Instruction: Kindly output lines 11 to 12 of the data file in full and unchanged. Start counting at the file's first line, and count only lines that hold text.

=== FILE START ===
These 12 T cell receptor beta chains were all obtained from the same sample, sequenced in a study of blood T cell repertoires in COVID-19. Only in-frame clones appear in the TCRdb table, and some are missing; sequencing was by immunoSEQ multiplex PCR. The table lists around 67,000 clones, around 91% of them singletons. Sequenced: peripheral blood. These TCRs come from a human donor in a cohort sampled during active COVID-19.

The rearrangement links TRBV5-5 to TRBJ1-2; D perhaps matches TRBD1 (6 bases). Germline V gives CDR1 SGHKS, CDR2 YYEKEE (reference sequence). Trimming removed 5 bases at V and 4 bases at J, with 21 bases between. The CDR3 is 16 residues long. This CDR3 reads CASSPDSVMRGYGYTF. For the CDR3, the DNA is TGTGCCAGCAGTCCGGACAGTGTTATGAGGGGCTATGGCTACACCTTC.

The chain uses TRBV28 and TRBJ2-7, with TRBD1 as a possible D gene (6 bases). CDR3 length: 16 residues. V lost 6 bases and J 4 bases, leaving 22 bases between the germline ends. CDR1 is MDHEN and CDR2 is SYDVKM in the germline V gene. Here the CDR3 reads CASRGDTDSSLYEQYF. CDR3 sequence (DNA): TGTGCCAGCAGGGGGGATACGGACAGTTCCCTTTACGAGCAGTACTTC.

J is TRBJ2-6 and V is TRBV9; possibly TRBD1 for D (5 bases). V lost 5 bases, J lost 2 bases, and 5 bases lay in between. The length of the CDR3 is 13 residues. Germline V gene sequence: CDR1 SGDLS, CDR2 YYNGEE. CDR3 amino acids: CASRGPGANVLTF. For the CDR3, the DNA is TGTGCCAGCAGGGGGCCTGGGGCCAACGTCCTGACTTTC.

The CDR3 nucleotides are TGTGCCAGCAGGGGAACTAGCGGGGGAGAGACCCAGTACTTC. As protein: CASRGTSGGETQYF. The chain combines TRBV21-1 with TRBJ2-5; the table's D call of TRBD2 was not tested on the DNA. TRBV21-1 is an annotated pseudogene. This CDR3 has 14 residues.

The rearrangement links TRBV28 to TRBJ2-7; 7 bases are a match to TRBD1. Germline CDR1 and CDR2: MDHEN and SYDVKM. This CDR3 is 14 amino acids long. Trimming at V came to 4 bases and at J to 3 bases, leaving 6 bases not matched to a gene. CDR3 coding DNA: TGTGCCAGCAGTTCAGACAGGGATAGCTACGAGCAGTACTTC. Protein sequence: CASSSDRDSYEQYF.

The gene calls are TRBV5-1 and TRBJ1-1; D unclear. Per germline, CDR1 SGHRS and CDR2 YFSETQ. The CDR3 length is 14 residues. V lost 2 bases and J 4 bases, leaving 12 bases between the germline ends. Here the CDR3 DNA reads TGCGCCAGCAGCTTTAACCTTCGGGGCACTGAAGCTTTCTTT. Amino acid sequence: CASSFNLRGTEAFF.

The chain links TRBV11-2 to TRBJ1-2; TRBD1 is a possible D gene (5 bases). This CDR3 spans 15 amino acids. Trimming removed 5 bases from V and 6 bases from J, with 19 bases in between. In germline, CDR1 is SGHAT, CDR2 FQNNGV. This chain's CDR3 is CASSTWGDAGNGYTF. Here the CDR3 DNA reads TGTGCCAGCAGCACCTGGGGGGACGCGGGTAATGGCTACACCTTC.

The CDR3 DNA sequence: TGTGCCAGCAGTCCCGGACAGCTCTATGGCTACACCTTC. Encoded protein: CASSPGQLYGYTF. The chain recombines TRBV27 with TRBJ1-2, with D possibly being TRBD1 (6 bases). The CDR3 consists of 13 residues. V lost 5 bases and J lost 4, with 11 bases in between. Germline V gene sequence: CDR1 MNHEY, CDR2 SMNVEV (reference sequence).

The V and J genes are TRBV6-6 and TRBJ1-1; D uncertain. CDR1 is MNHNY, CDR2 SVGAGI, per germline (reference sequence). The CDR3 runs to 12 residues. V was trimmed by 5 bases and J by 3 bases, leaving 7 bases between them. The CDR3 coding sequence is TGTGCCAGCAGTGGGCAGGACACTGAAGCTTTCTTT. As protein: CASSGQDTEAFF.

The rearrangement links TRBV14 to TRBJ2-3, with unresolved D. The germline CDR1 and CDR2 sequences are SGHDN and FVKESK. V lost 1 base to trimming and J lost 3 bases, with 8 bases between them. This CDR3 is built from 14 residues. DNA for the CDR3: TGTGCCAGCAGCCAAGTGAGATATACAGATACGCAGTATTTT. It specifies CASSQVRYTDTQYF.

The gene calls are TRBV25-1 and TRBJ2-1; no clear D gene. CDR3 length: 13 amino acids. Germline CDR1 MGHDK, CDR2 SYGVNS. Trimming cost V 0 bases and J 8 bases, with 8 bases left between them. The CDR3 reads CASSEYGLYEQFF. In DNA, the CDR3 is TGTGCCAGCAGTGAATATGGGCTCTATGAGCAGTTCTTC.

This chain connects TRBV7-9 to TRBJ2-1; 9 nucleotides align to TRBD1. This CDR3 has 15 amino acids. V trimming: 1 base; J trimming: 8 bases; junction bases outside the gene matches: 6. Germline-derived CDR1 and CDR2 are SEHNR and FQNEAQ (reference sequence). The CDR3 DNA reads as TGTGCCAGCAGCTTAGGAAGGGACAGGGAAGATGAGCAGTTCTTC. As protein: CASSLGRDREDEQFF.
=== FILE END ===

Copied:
The rearrangement links TRBV14 to TRBJ2-3, with unresolved D. The germline CDR1 and CDR2 sequences are SGHDN and FVKESK. V lost 1 base to trimming and J lost 3 bases, with 8 bases between them. This CDR3 is built from 14 residues. DNA for the CDR3: TGTGCCAGCAGCCAAGTGAGATATACAGATACGCAGTATTTT. It specifies CASSQVRYTDTQYF.

The gene calls are TRBV25-1 and TRBJ2-1; no clear D gene. CDR3 length: 13 amino acids. Germline CDR1 MGHDK, CDR2 SYGVNS. Trimming cost V 0 bases and J 8 bases, with 8 bases left between them. The CDR3 reads CASSEYGLYEQFF. In DNA, the CDR3 is TGTGCCAGCAGTGAATATGGGCTCTATGAGCAGTTCTTC.